Intermezzo from Cavalleria Rusticana

Composed by Italian composer Pietro Mascagni (1863-1945), Cavalleria Rusticana is considered one of his masterpieces and classic verismo operas. Mascagni wrote this piece for a competition held by Milanese music publisher Edoardo Sonzogno in 1888. He spent less than two months; he submitted it on the last day of the competition’s deadline, and he won! This opera is based on Giovanna Verga’s novel about a passionate love tragedy. The sentimental melody suits this commercial very well:

Overture from La Gazza Ladra (The Thieving Magpie)

Gioachino Rossini (1792-1868) wrote this two-act opera La Gazza Ladra (The Thieving Magpie) based on an 1815 comedy La Pie Voleuse by JMT Badouin d’Aubigny and Louis-Charles Caigniez. The story is about discovering a magpie that had been stealing a silver spoon and hiding it in its nest. This overture has been used quite often for television and radio advertisements, including this award-winning one:

The first page of the oldest surviving copy of Johann Pachelbel's "Canon and Gigue in D major."

The first page of the oldest surviving copy of Johann Pachelbel’s “Canon and Gigue in D major.”

Canon in D

The popularity of Canon in D has made its frequent use in tv commercials no surprise. Written by the German Baroque composer Johann Pachelbel (1653-1706), this piece is part of his Canon and Gigue for three violins and basso continuo. It was written in D major, but it has been transposed to different keys for various occasions. Let’s watch how this music is used in this Thai’s commercial:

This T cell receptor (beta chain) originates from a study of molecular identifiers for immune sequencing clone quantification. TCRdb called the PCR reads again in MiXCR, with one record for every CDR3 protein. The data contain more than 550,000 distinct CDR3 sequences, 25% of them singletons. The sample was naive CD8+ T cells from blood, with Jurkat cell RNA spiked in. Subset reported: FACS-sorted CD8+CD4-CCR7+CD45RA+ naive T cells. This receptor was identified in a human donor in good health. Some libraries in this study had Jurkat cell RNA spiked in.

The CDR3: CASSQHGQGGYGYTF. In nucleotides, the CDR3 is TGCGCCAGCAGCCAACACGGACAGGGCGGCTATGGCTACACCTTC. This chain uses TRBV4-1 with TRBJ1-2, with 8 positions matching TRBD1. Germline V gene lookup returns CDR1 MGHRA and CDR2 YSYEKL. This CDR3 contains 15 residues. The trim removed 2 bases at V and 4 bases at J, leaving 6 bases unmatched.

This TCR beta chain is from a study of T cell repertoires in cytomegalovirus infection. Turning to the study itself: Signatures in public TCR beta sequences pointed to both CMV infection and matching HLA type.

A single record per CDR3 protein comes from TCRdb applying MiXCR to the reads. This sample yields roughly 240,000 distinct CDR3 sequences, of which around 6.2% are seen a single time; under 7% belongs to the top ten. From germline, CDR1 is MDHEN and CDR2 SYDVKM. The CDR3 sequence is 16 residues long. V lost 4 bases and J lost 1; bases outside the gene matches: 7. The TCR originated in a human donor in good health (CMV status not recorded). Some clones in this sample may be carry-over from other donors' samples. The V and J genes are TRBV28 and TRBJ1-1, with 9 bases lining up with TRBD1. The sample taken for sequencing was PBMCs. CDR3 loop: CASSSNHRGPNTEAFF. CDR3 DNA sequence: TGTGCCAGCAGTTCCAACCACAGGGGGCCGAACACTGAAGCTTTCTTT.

Poster for the premiere of Georges Bizet's Carmen

Poster for the premiere of Georges Bizet’s Carmen

L’amour est un oiseau rebelle (Habanera) from Carmen

Nicknamed Habanera, L’amour est un oiseau rebelle belongs to the first act of Bizet’s opéra comique Carmen (1875). Georges Bizet (1838-1875) actually did not compose the tune of this aria, but he adapted it from “El Arreglito ou la Promesse de marriage” by the Spanish musician Sebastián Iradier. However, Bizet rewrote it and made it one of the most recognizable arias of all time. The tune has been adapted in popular songs, films, and tv commercials such as this one:

Second Movement of Beethoven’s Symphony No.7

Perhaps not used as frequently in commercials as other Beethoven’s works, the second movement of the Seventh Symphony was the most popular movement during its premiere where the audience requested for an encore. The Seventh Symphony was written in four movements between 1811 and 1812 when Beethoven was treating in Teplice, a famous Bohemian spa town in the Czech Republic. The spa house that Beethoven had stayed was one of the oldest spa houses there and is currently named after him.

Classical music has a timeless popularity. It can produce a wide range of emotions and atmospheres that make it perfect for use in all kinds of medias such as video games, movies, tv dramas, podcasts…you name it! While some classical compositions contain their own stories, the imagination is the only true limit to the stories this music can tell.